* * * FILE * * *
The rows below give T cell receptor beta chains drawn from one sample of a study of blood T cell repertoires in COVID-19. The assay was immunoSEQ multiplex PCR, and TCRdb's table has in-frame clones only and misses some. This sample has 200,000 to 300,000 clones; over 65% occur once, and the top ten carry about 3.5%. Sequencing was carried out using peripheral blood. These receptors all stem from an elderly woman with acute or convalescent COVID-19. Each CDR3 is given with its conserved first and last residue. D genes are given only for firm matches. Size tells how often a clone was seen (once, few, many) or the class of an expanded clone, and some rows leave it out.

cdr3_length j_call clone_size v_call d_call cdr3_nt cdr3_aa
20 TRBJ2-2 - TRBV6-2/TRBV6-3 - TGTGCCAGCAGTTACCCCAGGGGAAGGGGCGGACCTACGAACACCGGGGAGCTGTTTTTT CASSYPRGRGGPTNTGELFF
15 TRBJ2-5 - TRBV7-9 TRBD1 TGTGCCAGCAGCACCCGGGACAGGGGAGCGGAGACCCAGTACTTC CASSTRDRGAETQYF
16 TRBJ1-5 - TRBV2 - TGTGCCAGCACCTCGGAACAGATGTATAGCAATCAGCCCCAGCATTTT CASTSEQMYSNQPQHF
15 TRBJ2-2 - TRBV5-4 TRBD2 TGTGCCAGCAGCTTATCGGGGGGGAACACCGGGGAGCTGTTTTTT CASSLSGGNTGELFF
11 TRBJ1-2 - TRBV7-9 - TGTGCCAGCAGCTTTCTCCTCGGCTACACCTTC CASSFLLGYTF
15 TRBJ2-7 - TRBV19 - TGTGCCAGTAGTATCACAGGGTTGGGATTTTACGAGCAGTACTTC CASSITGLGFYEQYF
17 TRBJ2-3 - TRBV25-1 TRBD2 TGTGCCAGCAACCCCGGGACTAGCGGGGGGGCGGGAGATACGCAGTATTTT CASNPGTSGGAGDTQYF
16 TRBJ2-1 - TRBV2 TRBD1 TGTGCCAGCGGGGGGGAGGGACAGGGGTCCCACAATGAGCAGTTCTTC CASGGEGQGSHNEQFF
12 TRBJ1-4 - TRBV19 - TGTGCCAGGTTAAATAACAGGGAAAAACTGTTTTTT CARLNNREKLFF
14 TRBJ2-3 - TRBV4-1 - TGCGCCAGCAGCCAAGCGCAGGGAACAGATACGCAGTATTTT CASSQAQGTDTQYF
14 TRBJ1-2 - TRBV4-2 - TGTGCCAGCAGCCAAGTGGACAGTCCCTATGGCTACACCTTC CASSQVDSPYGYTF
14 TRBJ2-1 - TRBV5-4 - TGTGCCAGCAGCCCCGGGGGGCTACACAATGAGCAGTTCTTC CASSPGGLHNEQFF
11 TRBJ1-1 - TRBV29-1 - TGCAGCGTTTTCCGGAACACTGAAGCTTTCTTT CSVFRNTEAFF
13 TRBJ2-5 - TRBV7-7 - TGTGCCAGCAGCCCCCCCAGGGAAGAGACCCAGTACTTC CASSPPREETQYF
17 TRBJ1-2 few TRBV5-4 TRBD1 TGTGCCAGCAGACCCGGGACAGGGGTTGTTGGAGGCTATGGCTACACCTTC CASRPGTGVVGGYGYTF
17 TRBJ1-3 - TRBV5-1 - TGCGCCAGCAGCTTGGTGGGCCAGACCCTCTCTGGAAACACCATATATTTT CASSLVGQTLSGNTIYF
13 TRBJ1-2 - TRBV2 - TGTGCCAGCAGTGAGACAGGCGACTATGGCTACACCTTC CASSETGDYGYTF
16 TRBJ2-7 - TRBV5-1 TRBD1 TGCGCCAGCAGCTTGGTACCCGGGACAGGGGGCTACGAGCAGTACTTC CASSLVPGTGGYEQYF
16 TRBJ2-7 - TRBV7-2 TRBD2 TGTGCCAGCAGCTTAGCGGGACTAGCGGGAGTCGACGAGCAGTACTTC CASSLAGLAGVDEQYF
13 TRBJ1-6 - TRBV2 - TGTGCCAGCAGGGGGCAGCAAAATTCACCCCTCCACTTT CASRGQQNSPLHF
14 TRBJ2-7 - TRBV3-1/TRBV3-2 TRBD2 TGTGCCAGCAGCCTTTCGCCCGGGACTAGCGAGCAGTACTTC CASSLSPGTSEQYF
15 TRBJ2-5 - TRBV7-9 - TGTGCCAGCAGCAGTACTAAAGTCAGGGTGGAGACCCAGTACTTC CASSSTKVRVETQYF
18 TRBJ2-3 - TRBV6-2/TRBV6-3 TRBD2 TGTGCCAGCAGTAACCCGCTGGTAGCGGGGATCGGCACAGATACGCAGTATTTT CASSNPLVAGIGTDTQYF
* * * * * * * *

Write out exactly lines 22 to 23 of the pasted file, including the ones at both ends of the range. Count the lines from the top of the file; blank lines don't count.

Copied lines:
13 TRBJ1-6 - TRBV2 - TGTGCCAGCAGGGGGCAGCAAAATTCACCCCTCCACTTT CASRGQQNSPLHF
14 TRBJ2-7 - TRBV3-1/TRBV3-2 TRBD2 TGTGCCAGCAGCCTTTCGCCCGGGACTAGCGAGCAGTACTTC CASSLSPGTSEQYF